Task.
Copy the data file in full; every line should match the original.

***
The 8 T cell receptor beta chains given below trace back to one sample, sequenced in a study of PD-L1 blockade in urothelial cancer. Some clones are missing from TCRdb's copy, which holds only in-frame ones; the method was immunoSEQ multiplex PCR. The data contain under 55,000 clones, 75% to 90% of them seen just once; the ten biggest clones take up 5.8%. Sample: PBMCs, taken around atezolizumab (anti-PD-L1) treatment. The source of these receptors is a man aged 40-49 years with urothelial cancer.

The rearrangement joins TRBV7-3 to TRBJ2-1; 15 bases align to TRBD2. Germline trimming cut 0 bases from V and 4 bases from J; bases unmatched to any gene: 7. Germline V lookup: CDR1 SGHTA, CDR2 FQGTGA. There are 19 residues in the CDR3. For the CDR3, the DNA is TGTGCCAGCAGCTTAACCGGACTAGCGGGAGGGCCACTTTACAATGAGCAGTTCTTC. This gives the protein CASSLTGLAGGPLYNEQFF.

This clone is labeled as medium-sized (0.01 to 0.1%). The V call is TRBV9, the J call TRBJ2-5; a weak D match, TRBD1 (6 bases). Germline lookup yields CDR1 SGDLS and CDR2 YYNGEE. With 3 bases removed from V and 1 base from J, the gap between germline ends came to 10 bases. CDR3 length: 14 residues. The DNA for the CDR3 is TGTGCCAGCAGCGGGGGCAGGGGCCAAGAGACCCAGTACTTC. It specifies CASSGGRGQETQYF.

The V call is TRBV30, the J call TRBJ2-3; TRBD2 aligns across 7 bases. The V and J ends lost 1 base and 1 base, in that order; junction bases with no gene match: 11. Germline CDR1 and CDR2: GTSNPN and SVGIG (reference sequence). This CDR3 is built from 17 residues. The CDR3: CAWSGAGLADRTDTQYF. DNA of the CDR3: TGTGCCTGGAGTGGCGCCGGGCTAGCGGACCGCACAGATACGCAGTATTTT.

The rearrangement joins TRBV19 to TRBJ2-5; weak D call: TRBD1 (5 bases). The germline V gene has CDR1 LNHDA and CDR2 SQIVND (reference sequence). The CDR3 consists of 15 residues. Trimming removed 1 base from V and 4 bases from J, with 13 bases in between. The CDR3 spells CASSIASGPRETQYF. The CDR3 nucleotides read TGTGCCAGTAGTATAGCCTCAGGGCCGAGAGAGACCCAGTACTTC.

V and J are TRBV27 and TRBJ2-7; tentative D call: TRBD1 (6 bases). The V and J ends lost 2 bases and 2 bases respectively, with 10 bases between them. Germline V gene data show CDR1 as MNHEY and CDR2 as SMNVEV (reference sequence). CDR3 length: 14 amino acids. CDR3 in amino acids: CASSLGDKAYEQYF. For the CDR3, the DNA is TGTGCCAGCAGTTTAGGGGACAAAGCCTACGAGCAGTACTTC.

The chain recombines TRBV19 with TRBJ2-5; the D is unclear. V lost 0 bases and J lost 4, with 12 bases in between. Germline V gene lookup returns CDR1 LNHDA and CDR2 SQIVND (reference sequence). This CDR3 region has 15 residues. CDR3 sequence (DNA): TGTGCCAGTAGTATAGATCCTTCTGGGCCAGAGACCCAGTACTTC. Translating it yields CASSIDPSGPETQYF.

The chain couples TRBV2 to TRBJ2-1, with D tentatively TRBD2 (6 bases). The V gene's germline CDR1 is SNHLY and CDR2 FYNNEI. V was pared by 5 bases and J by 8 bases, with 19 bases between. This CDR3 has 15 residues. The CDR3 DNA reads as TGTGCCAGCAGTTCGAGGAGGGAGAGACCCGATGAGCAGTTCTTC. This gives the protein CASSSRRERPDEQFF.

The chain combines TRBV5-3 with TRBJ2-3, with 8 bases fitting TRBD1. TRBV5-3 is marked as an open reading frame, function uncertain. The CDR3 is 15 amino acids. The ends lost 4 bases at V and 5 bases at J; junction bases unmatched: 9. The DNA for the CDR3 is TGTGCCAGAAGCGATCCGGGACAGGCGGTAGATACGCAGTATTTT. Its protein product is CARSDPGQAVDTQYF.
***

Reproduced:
The 8 T cell receptor beta chains given below trace back to one sample, sequenced in a study of PD-L1 blockade in urothelial cancer. Some clones are missing from TCRdb's copy, which holds only in-frame ones; the method was immunoSEQ multiplex PCR. The data contain under 55,000 clones, 75% to 90% of them seen just once; the ten biggest clones take up 5.8%. Sample: PBMCs, taken around atezolizumab (anti-PD-L1) treatment. The source of these receptors is a man aged 40-49 years with urothelial cancer.

The rearrangement joins TRBV7-3 to TRBJ2-1; 15 bases align to TRBD2. Germline trimming cut 0 bases from V and 4 bases from J; bases unmatched to any gene: 7. Germline V lookup: CDR1 SGHTA, CDR2 FQGTGA. There are 19 residues in the CDR3. For the CDR3, the DNA is TGTGCCAGCAGCTTAACCGGACTAGCGGGAGGGCCACTTTACAATGAGCAGTTCTTC. This gives the protein CASSLTGLAGGPLYNEQFF.

This clone is labeled as medium-sized (0.01 to 0.1%). The V call is TRBV9, the J call TRBJ2-5; a weak D match, TRBD1 (6 bases). Germline lookup yields CDR1 SGDLS and CDR2 YYNGEE. With 3 bases removed from V and 1 base from J, the gap between germline ends came to 10 bases. CDR3 length: 14 residues. The DNA for the CDR3 is TGTGCCAGCAGCGGGGGCAGGGGCCAAGAGACCCAGTACTTC. It specifies CASSGGRGQETQYF.

The V call is TRBV30, the J call TRBJ2-3; TRBD2 aligns across 7 bases. The V and J ends lost 1 base and 1 base, in that order; junction bases with no gene match: 11. Germline CDR1 and CDR2: GTSNPN and SVGIG (reference sequence). This CDR3 is built from 17 residues. The CDR3: CAWSGAGLADRTDTQYF. DNA of the CDR3: TGTGCCTGGAGTGGCGCCGGGCTAGCGGACCGCACAGATACGCAGTATTTT.

The rearrangement joins TRBV19 to TRBJ2-5; weak D call: TRBD1 (5 bases). The germline V gene has CDR1 LNHDA and CDR2 SQIVND (reference sequence). The CDR3 consists of 15 residues. Trimming removed 1 base from V and 4 bases from J, with 13 bases in between. The CDR3 spells CASSIASGPRETQYF. The CDR3 nucleotides read TGTGCCAGTAGTATAGCCTCAGGGCCGAGAGAGACCCAGTACTTC.

V and J are TRBV27 and TRBJ2-7; tentative D call: TRBD1 (6 bases). The V and J ends lost 2 bases and 2 bases respectively, with 10 bases between them. Germline V gene data show CDR1 as MNHEY and CDR2 as SMNVEV (reference sequence). CDR3 length: 14 amino acids. CDR3 in amino acids: CASSLGDKAYEQYF. For the CDR3, the DNA is TGTGCCAGCAGTTTAGGGGACAAAGCCTACGAGCAGTACTTC.

The chain recombines TRBV19 with TRBJ2-5; the D is unclear. V lost 0 bases and J lost 4, with 12 bases in between. Germline V gene lookup returns CDR1 LNHDA and CDR2 SQIVND (reference sequence). This CDR3 region has 15 residues. CDR3 sequence (DNA): TGTGCCAGTAGTATAGATCCTTCTGGGCCAGAGACCCAGTACTTC. Translating it yields CASSIDPSGPETQYF.

The chain couples TRBV2 to TRBJ2-1, with D tentatively TRBD2 (6 bases). The V gene's germline CDR1 is SNHLY and CDR2 FYNNEI. V was pared by 5 bases and J by 8 bases, with 19 bases between. This CDR3 has 15 residues. The CDR3 DNA reads as TGTGCCAGCAGTTCGAGGAGGGAGAGACCCGATGAGCAGTTCTTC. This gives the protein CASSSRRERPDEQFF.

The chain combines TRBV5-3 with TRBJ2-3, with 8 bases fitting TRBD1. TRBV5-3 is marked as an open reading frame, function uncertain. The CDR3 is 15 amino acids. The ends lost 4 bases at V and 5 bases at J; junction bases unmatched: 9. The DNA for the CDR3 is TGTGCCAGAAGCGATCCGGGACAGGCGGTAGATACGCAGTATTTT. Its protein product is CARSDPGQAVDTQYF.